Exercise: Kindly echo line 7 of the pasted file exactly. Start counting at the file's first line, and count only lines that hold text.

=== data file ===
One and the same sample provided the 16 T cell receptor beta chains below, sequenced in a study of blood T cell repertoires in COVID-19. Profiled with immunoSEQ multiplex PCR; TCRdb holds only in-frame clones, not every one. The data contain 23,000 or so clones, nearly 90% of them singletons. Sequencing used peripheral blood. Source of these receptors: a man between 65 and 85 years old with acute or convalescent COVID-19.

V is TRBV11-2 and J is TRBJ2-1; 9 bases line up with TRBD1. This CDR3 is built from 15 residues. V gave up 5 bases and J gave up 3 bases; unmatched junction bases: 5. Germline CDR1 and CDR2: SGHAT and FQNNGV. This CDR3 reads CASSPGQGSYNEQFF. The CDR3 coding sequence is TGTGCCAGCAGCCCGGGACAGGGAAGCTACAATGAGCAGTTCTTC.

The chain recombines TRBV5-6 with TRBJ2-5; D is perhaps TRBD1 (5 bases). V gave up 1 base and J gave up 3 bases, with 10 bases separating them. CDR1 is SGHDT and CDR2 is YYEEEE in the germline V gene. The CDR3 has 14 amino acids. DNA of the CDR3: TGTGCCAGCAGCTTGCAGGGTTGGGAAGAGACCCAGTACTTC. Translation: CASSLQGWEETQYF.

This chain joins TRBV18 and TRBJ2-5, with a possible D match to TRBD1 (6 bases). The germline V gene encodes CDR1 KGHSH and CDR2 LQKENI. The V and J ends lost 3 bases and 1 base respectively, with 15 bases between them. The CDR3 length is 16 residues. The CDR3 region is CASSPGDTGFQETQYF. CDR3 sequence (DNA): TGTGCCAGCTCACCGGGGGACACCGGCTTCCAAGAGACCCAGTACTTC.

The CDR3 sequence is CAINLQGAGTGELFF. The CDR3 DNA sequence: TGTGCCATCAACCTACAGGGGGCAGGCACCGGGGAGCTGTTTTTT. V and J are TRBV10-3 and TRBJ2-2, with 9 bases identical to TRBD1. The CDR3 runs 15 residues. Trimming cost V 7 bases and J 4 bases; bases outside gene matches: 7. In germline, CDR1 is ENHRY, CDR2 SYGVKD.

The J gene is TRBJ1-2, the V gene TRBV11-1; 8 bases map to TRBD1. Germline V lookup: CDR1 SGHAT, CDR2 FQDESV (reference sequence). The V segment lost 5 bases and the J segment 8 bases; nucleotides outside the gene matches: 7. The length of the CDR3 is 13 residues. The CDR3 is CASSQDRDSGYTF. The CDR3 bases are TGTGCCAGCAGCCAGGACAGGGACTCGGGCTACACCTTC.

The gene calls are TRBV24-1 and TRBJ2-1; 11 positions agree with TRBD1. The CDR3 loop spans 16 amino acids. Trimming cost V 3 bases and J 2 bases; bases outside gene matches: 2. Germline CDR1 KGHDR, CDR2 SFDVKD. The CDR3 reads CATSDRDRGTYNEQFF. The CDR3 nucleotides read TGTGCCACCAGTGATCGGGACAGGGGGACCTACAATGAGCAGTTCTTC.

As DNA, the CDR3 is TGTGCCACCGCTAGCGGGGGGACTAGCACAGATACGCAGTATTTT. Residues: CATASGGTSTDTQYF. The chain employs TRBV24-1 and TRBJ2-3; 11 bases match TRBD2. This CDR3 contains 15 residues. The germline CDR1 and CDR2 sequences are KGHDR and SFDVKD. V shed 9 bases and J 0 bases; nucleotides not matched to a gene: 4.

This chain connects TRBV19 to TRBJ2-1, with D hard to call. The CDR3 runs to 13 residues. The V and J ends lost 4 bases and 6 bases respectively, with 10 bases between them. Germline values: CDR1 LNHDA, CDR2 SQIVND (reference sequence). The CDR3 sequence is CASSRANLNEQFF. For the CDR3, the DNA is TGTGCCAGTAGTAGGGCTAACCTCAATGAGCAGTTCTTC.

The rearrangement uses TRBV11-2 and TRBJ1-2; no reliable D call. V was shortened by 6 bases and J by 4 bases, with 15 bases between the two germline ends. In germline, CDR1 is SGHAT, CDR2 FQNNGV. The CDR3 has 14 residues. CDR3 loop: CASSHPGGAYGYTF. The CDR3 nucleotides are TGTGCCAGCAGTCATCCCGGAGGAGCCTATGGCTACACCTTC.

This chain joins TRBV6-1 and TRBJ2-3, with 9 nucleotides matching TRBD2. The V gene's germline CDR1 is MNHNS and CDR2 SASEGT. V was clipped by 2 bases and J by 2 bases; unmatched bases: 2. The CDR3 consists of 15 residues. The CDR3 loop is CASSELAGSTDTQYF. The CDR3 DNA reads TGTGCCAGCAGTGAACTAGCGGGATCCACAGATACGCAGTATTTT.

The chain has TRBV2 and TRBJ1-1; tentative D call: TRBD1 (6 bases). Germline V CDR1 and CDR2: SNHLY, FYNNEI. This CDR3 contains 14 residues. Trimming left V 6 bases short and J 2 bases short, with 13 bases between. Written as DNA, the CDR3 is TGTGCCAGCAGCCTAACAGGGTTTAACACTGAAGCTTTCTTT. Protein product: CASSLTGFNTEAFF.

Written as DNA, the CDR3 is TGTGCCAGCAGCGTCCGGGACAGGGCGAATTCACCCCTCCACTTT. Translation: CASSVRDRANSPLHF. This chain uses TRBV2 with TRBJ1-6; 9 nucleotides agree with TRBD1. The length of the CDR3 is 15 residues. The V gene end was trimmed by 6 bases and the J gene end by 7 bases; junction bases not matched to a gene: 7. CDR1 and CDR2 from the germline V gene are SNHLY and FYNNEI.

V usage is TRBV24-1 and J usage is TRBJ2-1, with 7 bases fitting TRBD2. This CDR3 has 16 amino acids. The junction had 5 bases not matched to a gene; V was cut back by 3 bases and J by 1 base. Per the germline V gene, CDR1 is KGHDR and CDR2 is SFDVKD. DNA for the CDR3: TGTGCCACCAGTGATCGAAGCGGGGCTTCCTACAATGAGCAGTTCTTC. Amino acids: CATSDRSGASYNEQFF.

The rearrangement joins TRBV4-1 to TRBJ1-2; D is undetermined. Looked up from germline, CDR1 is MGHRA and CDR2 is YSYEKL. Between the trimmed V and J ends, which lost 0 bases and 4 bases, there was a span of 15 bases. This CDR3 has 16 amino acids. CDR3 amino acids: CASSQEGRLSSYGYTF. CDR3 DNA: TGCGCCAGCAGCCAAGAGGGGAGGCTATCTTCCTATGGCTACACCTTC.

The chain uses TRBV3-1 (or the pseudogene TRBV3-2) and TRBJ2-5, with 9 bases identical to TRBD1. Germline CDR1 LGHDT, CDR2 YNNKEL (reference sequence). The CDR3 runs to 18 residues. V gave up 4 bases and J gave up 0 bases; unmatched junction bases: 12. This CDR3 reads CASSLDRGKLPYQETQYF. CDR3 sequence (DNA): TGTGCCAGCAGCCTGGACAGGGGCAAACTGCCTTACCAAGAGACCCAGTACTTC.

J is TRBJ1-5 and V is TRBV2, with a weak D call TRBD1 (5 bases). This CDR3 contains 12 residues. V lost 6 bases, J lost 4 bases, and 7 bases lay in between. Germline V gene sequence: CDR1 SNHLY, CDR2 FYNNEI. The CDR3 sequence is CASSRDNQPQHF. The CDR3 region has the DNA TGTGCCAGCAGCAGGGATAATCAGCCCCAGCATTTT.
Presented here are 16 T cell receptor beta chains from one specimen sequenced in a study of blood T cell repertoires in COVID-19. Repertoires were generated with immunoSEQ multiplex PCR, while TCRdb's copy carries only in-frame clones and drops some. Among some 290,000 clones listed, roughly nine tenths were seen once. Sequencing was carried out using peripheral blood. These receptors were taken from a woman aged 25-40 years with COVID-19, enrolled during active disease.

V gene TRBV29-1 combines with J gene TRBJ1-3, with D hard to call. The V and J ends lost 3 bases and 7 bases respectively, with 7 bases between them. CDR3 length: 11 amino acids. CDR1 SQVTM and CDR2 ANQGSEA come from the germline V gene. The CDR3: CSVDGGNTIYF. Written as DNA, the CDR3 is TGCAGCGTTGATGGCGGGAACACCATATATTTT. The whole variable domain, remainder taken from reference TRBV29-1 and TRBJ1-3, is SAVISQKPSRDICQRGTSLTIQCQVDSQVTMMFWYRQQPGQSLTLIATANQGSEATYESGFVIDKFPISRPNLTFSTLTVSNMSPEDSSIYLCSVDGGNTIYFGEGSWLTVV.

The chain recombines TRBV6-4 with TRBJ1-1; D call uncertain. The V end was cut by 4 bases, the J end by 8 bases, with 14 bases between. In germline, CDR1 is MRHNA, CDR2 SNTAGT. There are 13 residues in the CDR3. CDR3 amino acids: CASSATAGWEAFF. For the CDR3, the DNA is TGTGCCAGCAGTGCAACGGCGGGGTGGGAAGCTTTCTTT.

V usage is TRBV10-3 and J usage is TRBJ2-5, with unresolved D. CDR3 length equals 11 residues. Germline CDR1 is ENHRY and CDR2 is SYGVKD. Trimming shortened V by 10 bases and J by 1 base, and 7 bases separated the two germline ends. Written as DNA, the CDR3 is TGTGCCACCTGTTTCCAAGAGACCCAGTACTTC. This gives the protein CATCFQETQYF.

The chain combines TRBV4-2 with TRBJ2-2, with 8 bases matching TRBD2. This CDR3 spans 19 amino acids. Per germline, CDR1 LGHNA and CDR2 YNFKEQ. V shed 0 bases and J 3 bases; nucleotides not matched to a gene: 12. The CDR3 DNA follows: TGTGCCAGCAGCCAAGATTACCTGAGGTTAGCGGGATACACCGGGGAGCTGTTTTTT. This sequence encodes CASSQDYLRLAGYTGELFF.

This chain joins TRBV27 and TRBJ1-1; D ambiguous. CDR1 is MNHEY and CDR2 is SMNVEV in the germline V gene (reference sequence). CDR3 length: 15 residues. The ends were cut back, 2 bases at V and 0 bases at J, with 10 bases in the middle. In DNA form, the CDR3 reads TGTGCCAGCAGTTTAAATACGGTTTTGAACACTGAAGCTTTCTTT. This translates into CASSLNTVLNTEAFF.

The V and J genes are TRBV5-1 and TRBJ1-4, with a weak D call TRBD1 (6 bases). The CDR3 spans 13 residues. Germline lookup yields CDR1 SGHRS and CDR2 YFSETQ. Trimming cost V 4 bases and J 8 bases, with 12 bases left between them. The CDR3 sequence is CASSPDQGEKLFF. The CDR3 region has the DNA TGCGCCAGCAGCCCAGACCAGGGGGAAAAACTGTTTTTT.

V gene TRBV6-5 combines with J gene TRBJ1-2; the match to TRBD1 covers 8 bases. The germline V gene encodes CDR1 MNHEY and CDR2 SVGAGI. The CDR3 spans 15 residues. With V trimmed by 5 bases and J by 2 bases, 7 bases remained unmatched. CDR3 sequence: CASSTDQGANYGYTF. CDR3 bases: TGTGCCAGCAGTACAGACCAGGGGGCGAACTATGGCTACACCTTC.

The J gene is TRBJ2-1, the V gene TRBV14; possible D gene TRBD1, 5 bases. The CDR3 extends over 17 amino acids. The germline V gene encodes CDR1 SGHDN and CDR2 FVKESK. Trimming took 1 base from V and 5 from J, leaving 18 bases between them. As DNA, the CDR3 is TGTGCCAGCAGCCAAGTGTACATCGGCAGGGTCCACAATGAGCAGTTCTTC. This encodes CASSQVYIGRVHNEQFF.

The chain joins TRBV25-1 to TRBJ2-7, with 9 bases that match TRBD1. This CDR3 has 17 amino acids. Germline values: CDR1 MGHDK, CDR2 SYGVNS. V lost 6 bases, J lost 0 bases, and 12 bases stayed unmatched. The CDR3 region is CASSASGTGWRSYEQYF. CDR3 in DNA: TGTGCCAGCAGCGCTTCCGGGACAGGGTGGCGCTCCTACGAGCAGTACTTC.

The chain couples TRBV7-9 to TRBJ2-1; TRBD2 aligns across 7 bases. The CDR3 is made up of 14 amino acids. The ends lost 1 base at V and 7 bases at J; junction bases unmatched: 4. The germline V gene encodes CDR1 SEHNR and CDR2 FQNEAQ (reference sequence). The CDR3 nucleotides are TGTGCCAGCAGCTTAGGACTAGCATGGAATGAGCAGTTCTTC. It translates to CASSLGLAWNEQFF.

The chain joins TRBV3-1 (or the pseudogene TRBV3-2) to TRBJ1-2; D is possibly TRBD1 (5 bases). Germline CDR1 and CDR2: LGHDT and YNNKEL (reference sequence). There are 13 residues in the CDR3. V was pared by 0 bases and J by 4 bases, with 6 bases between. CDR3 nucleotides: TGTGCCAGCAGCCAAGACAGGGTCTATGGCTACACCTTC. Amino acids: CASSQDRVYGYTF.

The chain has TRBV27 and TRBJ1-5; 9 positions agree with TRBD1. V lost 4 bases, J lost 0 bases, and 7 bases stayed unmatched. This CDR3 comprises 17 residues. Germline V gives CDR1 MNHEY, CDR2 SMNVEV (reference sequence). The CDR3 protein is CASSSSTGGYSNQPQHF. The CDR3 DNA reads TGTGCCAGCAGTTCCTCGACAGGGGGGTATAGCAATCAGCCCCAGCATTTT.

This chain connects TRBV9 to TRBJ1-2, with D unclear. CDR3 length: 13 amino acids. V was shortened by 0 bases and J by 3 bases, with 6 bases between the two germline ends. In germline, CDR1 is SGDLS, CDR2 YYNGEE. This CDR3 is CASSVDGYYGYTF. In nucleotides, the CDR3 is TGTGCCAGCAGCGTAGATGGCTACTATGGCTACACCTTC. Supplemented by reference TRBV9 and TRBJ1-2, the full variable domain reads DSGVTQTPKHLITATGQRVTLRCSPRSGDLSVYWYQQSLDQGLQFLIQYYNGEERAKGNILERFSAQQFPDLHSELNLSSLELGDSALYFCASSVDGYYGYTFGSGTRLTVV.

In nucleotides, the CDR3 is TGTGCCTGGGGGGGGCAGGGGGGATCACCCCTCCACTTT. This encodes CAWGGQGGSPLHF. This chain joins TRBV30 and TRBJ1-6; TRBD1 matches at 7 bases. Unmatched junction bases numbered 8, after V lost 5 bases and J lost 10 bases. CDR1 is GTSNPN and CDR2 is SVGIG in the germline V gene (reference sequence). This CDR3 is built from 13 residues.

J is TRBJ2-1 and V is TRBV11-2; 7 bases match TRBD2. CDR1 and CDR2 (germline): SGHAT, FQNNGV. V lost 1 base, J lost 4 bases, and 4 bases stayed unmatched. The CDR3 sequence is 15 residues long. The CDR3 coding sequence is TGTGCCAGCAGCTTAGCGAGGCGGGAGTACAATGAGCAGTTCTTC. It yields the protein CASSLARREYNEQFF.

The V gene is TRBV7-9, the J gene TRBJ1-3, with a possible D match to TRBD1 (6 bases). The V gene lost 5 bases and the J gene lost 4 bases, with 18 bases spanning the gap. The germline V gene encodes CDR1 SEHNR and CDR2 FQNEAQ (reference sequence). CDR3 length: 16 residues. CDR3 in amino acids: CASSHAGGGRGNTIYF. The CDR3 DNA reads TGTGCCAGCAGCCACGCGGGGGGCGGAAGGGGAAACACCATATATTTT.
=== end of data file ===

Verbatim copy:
The gene calls are TRBV24-1 and TRBJ2-1; 11 positions agree with TRBD1. The CDR3 loop spans 16 amino acids. Trimming cost V 3 bases and J 2 bases; bases outside gene matches: 2. Germline CDR1 KGHDR, CDR2 SFDVKD. The CDR3 reads CATSDRDRGTYNEQFF. The CDR3 nucleotides read TGTGCCACCAGTGATCGGGACAGGGGGACCTACAATGAGCAGTTCTTC.